10-0 Angulo EPS/Epoxy Custom SUP with Infinity Ottertail carbon fiber paddle
Fin set-up: Thruster with K2D2 4.75" center fin (first mark up from back) and RFC Speedwings
Bathymetry: Rock reefs
Deep Water Swell and Wave Face Heights CDIP Archive
Buoy: NWS (Farshore #1-Nearshore-Farshore #2)
Time-NDBC Data-CDIP Data (Primary Swell Dir.)(Local Wave Ht. Avg.)
1300: 10.2 feet @ 16.0 WNW - 7.2 feet @ 14.3 W (295) (1-2 ft. faces)
1400: 10.2 feet @ 14.8 WNW - 6.6 feet @ 15.4 W (295) (3-4 ft. faces)
1500: 10.2 feet @ 16.0 WNW - 6.9 feet @ 15.4 W (295) (3-4 ft. faces)
1600: 9.2 feet @ 14.8 WNW - 6.9 feet @ 15.4 W (290) (3-5 ft. faces)
~New Wind Swell~
1700: 13.1 feet @ 14.8 NW - 6.6 feet @ 15.4 WNW (285) (4-6 ft. faces)
1800: 14.4 feet @ 10.0 NW - 8.5 feet @ 10.5 W (305) (4-6 ft. faces)
1900:
18.4 feet @ 10.0 NW - 10.5 feet @ 11.1 W (305) (4-6 ft. faces)

Thursday, November 26, 2009

Thanksgiving Wave Feast with Ground Swell Pie

Ma Nature served up a hefty portion of NPAC ground swell today. Although a bit on the inconsistent side by the time I got to it, the crowd scene was almost perfect.

I paddled out on the Angulo custom SUP after finishing an early dinner with the family at Maries. Good food in a great atmosphere and...no DISHES! (That was, I mean, used to be, my job!) There was a little wait in between sets, but 3-5 ft. fast walls were the order of the day. The most exposed spots had the biggest waves of course.

I started out at Yellow House, even though the tide was too high. Still, I caught three or four fun waves there before paddling back up to Sarges. By now (4PM) the crowd had dwindled to four. I spent the rest of my time taking down some very fun and fast waves off the point and off the wall. Zach had been out since 12:30...Marathon Man. At 1650 I was the last man out. I took two really good waves and then one last one in. They say there's more coming....

November 26, 2009
In: 1525
Out: 1715
AT= 62-56F
WT= 53.4F
Wx: Clear and sunny with cold front clouds moving in
Tide: 2.69' Rising to 3.32'
Wind: Light offshore
Sea Surface: Light wind ripples with some backwash bump
10-0 Angulo EPS/Epoxy Custom SUP with Infinity Ottertail carbon fiber paddle
Fin set-up: Thruster with K2D2 4.75" center fin (first mark up from back) and RFC Speedwings
Bathymetry: Rock reefs
Deep Water Swell and Wave Face Heights CDIP Archive
Buoy: NWS (Farshore #1-Nearshore-Farshore #2)
Time-NDBC Data-CDIP Data (Primary Swell Dir.)(Local Wave Ht. Avg.)
1400: 12.1 feet @ 17.4 WNW - 6.9 feet @ 16.7 W (295) (3-5 ft. faces)
1500: 12.5 feet @ 17.4 WNW - 7.9 feet @ 15.4 W (290) (3-5 ft. faces)
1600: 10.8 feet @ 17.4 WNW - 7.2 feet @ 16.7 W (285) (3-5 ft. faces)
1700: 10.8 feet @ 16 WNW - 6.9 feet @ 15.4 W (290) (3-5 ft. faces)
1800: 11.2 feet @ 16 WNW - 7.5 feet @ 15.4 W (no data) (no data)

Wednesday, November 25, 2009

Fading Aleutians Swell in Perfect Fall Wx

Weather wise, it just doesn't get better than this during the Fall season. Even if the fading away north Gulf swell was completely gone, I would have paddled out. The day was just too beautiful to avoid or miss.

I waited for the tide to turn, knowing it would be small and inconsistent, hoping for a little tidal push that might spike wave heights. My almost two hour paddle surf started at Sarge's in a light to moderate WNW breeze, and ended surfing an inside reef down coast from GDubs. Sets were provided by the gulf swell, and a few in between smaller waves were thanks to local wind swell. Today was perfect for a SUP...cleaning up a lot of small waves on unpopulated reefs.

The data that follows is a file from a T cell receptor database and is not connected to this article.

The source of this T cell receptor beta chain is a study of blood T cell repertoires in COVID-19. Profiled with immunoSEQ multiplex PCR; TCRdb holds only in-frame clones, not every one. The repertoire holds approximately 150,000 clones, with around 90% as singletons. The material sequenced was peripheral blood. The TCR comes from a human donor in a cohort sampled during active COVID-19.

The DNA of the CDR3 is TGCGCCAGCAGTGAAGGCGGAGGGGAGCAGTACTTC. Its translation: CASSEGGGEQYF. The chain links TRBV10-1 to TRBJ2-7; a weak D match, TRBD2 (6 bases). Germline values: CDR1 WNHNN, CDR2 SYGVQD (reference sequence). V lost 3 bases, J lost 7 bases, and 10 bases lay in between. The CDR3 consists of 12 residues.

Even at a 2.5 foot plus tide rising, the kelp is super thick in spots. I got knocked off twice, and Paul, who was surfing with his son Will, got thrown off his board once. Later, Paul told me that Will just got sponsored by Source. Dad and son were surfing GDubs where Will was putting on a nose riding clinic. Will is just a wave catching machine, and I know he spent 80% of his standing time on the tip. He's doing well in competitions and who knows, maybe he'll be world champ one of these days.

Note: The one surf pic included here is an experiment with the Olympus camera. The cam is set to multiple frame shooting, zoomed in, asa at 400. I've had little luck getting good focus with the camera zoomed in on multiple frame. Today focus was better, but the images really grainy. More experimentation needed.

November 25, 2009
In: 1135
Out: 1325
AT= 61.4F
WT= 54F
Wx: Clear and sunny
Tide: 2.45' Rising to 2.75'
Wind: Light to moderate west northwesterlies
Sea Surface: Calm and mostly glassy
10-0 Angulo EPS/Epoxy Custom SUP with Infinity Ottertail carbon fiber paddle
Fin set-up: Thruster with K2D2 4.75" center fin (fourth mark up from back) and RFC Speedwings
Bathymetry: Rock reefs
Deep Water Swell and Wave Face Heights CDIP Archive
Buoy: NWS (Farshore #1-Nearshore-Farshore #2)
Time-NDBC Data-CDIP Data (Primary Swell Dir.)(Local Wave Ht. Avg.)
1100: 6.2 feet @ 16 NW - 3.6 feet @ 13.3 W (295) (2-3 ft. faces)
1200: 6.6 feet @ 12.9 NW - 3.3 feet @ 12.5 WNW (305) (2-3 ft. faces)
1300: 7.2 feet @ 13.8 NW - 3.6 feet @ 11.8 WNW (300) (1-3 ft. faces)
1400:6.9 feet @ 14.8 NW - 3.6 feet @ 12.5 WNW (300) (2-3 ft. faces)
1500: 6.2 feet @ 12.9 NW - 3.6 feet @ 13.3 WNW (300) (1-3 ft. faces)

Thursday, November 19, 2009

SUP-O-Rama Today; Wind & Rain Tomorrow

What a contrast between yesterday and today. This afternoon I surfed Sarge's small peelers at low tide. I posted up wide of the main peak which had about seven surfers taking turns riding the fairly consistent waves. Size was a little smaller than yesterday. From my staircase take-off venue I was on the merry-go-round for the full session. Things slowed a bit before dark (I was the last one out) but the payoff was that my final wave was the best wave of the day. It was dark enough so that all contrast was gone from the wave face. The dimly lit ride was punctuated not by the visual perception of speed, but by the vibratory "sound" of my fin reaching "hum" velocity, and the increase in speed that was felt, not seen. The falling lip cascaded off my hips as the board rocketed forward with bursts of speed and trim derived from expert design combined with my knowledge and familiarity of the Angulo custom SUP.